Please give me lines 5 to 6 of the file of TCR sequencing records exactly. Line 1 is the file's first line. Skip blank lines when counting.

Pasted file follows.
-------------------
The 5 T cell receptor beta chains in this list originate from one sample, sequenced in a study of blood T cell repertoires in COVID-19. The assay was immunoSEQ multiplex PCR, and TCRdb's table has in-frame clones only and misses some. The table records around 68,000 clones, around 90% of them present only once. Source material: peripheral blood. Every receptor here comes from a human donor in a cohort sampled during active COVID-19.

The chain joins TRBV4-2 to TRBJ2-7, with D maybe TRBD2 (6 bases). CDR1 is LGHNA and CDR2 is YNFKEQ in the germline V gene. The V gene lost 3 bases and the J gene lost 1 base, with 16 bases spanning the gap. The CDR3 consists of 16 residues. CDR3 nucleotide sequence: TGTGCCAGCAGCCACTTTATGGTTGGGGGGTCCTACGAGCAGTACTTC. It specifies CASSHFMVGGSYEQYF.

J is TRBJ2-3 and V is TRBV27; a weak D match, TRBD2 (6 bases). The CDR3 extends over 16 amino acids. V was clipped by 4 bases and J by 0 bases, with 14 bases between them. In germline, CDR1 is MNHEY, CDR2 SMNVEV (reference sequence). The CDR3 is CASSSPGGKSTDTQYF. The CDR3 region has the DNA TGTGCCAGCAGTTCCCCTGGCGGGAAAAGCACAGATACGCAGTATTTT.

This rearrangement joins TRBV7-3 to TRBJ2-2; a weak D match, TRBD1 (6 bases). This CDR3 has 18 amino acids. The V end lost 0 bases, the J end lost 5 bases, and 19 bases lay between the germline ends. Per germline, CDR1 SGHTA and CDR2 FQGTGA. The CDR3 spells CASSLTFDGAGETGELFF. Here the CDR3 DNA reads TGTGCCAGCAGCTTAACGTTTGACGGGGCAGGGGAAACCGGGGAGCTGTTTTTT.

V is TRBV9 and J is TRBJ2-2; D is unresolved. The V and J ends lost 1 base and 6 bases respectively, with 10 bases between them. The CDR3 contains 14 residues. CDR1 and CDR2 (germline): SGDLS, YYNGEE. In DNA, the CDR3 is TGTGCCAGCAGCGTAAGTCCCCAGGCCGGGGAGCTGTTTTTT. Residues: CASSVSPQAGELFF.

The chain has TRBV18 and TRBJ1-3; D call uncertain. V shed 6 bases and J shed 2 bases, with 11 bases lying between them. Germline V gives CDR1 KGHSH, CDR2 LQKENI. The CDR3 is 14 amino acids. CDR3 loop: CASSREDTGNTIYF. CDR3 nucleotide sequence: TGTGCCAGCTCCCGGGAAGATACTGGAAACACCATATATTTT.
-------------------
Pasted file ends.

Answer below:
V is TRBV9 and J is TRBJ2-2; D is unresolved. The V and J ends lost 1 base and 6 bases respectively, with 10 bases between them. The CDR3 contains 14 residues. CDR1 and CDR2 (germline): SGDLS, YYNGEE. In DNA, the CDR3 is TGTGCCAGCAGCGTAAGTCCCCAGGCCGGGGAGCTGTTTTTT. Residues: CASSVSPQAGELFF.

The chain has TRBV18 and TRBJ1-3; D call uncertain. V shed 6 bases and J shed 2 bases, with 11 bases lying between them. Germline V gives CDR1 KGHSH, CDR2 LQKENI. The CDR3 is 14 amino acids. CDR3 loop: CASSREDTGNTIYF. CDR3 nucleotide sequence: TGTGCCAGCTCCCGGGAAGATACTGGAAACACCATATATTTT.